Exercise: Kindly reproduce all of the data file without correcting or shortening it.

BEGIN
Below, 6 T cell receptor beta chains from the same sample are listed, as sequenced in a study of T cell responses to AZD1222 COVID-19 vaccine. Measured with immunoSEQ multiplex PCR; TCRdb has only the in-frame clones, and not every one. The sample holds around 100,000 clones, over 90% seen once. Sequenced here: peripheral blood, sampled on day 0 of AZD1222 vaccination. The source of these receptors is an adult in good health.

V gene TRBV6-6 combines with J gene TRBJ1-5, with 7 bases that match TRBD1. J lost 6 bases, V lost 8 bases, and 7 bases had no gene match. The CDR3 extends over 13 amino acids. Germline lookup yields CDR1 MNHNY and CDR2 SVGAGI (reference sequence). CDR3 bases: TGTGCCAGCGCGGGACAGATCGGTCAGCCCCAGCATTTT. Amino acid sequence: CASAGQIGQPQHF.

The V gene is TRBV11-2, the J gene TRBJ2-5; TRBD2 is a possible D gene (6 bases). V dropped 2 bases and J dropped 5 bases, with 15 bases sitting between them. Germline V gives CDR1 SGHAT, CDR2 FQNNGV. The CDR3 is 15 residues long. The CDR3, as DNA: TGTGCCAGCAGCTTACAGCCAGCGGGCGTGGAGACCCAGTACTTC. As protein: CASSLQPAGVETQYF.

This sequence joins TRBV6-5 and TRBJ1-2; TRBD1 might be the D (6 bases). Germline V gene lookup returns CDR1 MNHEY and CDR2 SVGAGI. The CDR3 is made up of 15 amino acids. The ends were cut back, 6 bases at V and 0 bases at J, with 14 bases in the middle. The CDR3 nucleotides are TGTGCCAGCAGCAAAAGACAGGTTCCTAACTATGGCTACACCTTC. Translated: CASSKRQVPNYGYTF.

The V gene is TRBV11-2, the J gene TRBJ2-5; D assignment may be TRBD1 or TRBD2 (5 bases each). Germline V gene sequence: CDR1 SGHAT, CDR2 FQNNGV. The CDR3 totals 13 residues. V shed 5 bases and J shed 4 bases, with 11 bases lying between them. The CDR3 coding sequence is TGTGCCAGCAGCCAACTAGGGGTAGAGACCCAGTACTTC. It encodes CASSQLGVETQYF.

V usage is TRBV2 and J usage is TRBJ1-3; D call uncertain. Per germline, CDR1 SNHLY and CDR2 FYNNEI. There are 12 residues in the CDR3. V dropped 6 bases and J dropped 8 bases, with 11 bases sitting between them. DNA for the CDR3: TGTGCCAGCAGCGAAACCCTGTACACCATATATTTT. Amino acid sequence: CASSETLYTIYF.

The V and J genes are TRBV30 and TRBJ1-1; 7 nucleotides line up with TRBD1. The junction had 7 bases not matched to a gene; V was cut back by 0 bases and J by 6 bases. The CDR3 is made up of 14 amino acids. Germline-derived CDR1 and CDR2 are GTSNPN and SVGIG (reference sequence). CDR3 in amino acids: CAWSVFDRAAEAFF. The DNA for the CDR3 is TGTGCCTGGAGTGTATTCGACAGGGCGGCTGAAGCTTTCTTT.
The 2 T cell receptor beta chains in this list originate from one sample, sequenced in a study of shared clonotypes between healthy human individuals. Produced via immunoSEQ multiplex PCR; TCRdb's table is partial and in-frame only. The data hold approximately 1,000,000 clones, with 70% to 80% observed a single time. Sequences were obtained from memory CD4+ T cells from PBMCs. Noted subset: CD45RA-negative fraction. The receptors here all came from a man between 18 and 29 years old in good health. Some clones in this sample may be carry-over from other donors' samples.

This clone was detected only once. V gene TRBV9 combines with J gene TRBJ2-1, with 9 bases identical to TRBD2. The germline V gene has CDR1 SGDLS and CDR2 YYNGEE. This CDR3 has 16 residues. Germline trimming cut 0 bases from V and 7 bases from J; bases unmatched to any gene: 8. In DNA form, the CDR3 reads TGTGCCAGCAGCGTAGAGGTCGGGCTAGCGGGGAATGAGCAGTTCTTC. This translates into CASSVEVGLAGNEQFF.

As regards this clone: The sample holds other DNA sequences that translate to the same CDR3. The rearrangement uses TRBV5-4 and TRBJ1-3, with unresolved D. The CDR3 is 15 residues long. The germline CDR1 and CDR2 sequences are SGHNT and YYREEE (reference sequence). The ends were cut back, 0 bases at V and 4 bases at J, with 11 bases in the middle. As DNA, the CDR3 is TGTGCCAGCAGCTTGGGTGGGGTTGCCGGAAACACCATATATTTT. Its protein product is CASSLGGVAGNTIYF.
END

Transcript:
Below, 6 T cell receptor beta chains from the same sample are listed, as sequenced in a study of T cell responses to AZD1222 COVID-19 vaccine. Measured with immunoSEQ multiplex PCR; TCRdb has only the in-frame clones, and not every one. The sample holds around 100,000 clones, over 90% seen once. Sequenced here: peripheral blood, sampled on day 0 of AZD1222 vaccination. The source of these receptors is an adult in good health.

V gene TRBV6-6 combines with J gene TRBJ1-5, with 7 bases that match TRBD1. J lost 6 bases, V lost 8 bases, and 7 bases had no gene match. The CDR3 extends over 13 amino acids. Germline lookup yields CDR1 MNHNY and CDR2 SVGAGI (reference sequence). CDR3 bases: TGTGCCAGCGCGGGACAGATCGGTCAGCCCCAGCATTTT. Amino acid sequence: CASAGQIGQPQHF.

The V gene is TRBV11-2, the J gene TRBJ2-5; TRBD2 is a possible D gene (6 bases). V dropped 2 bases and J dropped 5 bases, with 15 bases sitting between them. Germline V gives CDR1 SGHAT, CDR2 FQNNGV. The CDR3 is 15 residues long. The CDR3, as DNA: TGTGCCAGCAGCTTACAGCCAGCGGGCGTGGAGACCCAGTACTTC. As protein: CASSLQPAGVETQYF.

This sequence joins TRBV6-5 and TRBJ1-2; TRBD1 might be the D (6 bases). Germline V gene lookup returns CDR1 MNHEY and CDR2 SVGAGI. The CDR3 is made up of 15 amino acids. The ends were cut back, 6 bases at V and 0 bases at J, with 14 bases in the middle. The CDR3 nucleotides are TGTGCCAGCAGCAAAAGACAGGTTCCTAACTATGGCTACACCTTC. Translated: CASSKRQVPNYGYTF.

The V gene is TRBV11-2, the J gene TRBJ2-5; D assignment may be TRBD1 or TRBD2 (5 bases each). Germline V gene sequence: CDR1 SGHAT, CDR2 FQNNGV. The CDR3 totals 13 residues. V shed 5 bases and J shed 4 bases, with 11 bases lying between them. The CDR3 coding sequence is TGTGCCAGCAGCCAACTAGGGGTAGAGACCCAGTACTTC. It encodes CASSQLGVETQYF.

V usage is TRBV2 and J usage is TRBJ1-3; D call uncertain. Per germline, CDR1 SNHLY and CDR2 FYNNEI. There are 12 residues in the CDR3. V dropped 6 bases and J dropped 8 bases, with 11 bases sitting between them. DNA for the CDR3: TGTGCCAGCAGCGAAACCCTGTACACCATATATTTT. Amino acid sequence: CASSETLYTIYF.

The V and J genes are TRBV30 and TRBJ1-1; 7 nucleotides line up with TRBD1. The junction had 7 bases not matched to a gene; V was cut back by 0 bases and J by 6 bases. The CDR3 is made up of 14 amino acids. Germline-derived CDR1 and CDR2 are GTSNPN and SVGIG (reference sequence). CDR3 in amino acids: CAWSVFDRAAEAFF. The DNA for the CDR3 is TGTGCCTGGAGTGTATTCGACAGGGCGGCTGAAGCTTTCTTT.
The 2 T cell receptor beta chains in this list originate from one sample, sequenced in a study of shared clonotypes between healthy human individuals. Produced via immunoSEQ multiplex PCR; TCRdb's table is partial and in-frame only. The data hold approximately 1,000,000 clones, with 70% to 80% observed a single time. Sequences were obtained from memory CD4+ T cells from PBMCs. Noted subset: CD45RA-negative fraction. The receptors here all came from a man between 18 and 29 years old in good health. Some clones in this sample may be carry-over from other donors' samples.

This clone was detected only once. V gene TRBV9 combines with J gene TRBJ2-1, with 9 bases identical to TRBD2. The germline V gene has CDR1 SGDLS and CDR2 YYNGEE. This CDR3 has 16 residues. Germline trimming cut 0 bases from V and 7 bases from J; bases unmatched to any gene: 8. In DNA form, the CDR3 reads TGTGCCAGCAGCGTAGAGGTCGGGCTAGCGGGGAATGAGCAGTTCTTC. This translates into CASSVEVGLAGNEQFF.

As regards this clone: The sample holds other DNA sequences that translate to the same CDR3. The rearrangement uses TRBV5-4 and TRBJ1-3, with unresolved D. The CDR3 is 15 residues long. The germline CDR1 and CDR2 sequences are SGHNT and YYREEE (reference sequence). The ends were cut back, 0 bases at V and 4 bases at J, with 11 bases in the middle. As DNA, the CDR3 is TGTGCCAGCAGCTTGGGTGGGGTTGCCGGAAACACCATATATTTT. Its protein product is CASSLGGVAGNTIYF.